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ANDREW LYMAN

No New Messages

premiere solo exhibition, new paintings

February 20 – April 6, 2024

ANDREW LYMAN, The Dreaded Stieglitz Group, 2023

ANDREW LYMAN

The Dreaded Stieglitz Group, 2023

oil on canvas

60h x 65w in
152.40h x 165.10w cm

ANDREW LYMAN, Autobahn, 2023

ANDREW LYMAN

Autobahn, 2023

oil on canvas

60h x 60w in
152.40h x 152.40w cm

ANDREW LYMAN, Summit Meeting, 2023

ANDREW LYMAN

Summit Meeting, 2023

oil on canvas

54h x 72w in
137.16h x 182.88w cm

ANDREW LYMAN, The Green Lamp, 2022

ANDREW LYMAN

The Green Lamp, 2022

oil on canvas

48h x 60w in
121.92h x 152.40w cm

ANDREW LYMAN, Untitled (Petra #2), 2022

ANDREW LYMAN

Untitled (Petra #2), 2022

oil on canvas

46h x 65w in
116.84h x 165.10w cm

ANDREW LYMAN, Haunter of Lanes, 2022

ANDREW LYMAN

Haunter of Lanes, 2022

oil on canvas

20h x 24w in
50.80h x 60.96w cm

ANDREW LYMAN, Study for the Green Lamp, 2022

ANDREW LYMAN

Study for the Green Lamp, 2022

oil on paper

22h x 30w in
45.72h x 60.96w cm

ANDREW LYMAN, Star Lady, 2022

ANDREW LYMAN

Star Lady, 2022

oil on paper

30h x 22w in
76.20h x 55.88w cm

ANDREW LYMAN, Petra Torso Study, 2022

ANDREW LYMAN

Petra Torso Study, 2022

oil on paper

30h x 22w in
76.20h x 55.88w cm

ANDREW LYMAN, Study for the Green Lamp, 2022

ANDREW LYMAN

Study for the Green Lamp, 2022

oil on paper

22h x 30w in
55.88h x 76.20w cm

press release

(New Orleans, LA) FERRARA SHOWMAN GALLERY is pleased to announce the debut solo exhibition of Philadelphia-based painter Andrew Lyman entitled No New Messaages. The artist’s work first appeared at the gallery in the 25th Annual NO DEAD ARTISTS: International Juried Exhibition in 2021 just before he embarked on a Master of Fine Arts at Boston University. Having just completed his degree, Lyman unveils in this exhibition nine new oil paintings: five large-scale works on canvas and four studies on paper. The moody palette and unsettling narratives therein serve both as a commentary on painting in the digital age, as well as the temporality and fragility of the human condition.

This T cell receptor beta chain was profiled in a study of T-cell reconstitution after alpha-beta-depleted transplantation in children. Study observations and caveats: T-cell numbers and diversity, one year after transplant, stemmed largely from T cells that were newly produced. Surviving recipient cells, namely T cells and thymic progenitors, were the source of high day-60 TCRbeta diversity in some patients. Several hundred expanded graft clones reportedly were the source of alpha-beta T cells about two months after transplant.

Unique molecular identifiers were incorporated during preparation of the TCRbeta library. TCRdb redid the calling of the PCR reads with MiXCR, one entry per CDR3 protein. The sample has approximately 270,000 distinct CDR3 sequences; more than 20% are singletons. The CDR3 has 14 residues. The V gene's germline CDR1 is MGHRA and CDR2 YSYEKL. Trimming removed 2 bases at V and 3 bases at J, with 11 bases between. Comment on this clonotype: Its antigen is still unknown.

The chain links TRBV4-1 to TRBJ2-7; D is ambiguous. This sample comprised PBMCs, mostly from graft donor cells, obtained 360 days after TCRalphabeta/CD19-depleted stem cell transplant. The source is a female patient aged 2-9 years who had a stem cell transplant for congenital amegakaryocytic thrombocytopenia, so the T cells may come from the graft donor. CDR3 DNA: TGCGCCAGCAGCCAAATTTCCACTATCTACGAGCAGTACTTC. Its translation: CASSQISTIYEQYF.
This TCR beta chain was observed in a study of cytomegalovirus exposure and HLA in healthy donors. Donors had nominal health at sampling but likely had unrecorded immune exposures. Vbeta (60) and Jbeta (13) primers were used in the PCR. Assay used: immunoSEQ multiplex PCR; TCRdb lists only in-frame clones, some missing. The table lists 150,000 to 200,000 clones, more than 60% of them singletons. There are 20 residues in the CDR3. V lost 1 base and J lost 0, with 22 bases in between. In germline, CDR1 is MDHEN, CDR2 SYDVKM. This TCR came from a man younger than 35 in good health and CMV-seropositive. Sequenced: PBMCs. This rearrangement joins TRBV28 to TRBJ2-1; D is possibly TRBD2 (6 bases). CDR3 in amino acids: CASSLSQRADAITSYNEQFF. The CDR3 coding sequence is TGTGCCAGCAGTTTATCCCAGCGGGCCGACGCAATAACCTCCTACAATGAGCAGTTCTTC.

Lyman expounds on this most recent suite of paintings . . . 

 

My paintings use established pictorial ideals associated with class, beauty, and artifice as a framing device for capturing the modern prevalence of anxiety and social alienation. The paintings are composed from film stills that, for their theatrical costume and anachronisms, cannot be mistaken for documents of reality, and the unreality of those images deepens as they are removed from narrative sequence, isolated, and made static in paint. Since the image has been hollowed of its narrative implications, I remain open to material-guided improvisation while painting, which results in new elements being added or removed from the initial composition. I want to recreate the image, not reproduce it. What results are paintings that are rich in detail and suggestion, that oscillate between deep feeling and vacuousness. On the surface, my work appears to be generous toward prolonged looking, but all the while there is an uneasy sense that something is being crucially withheld.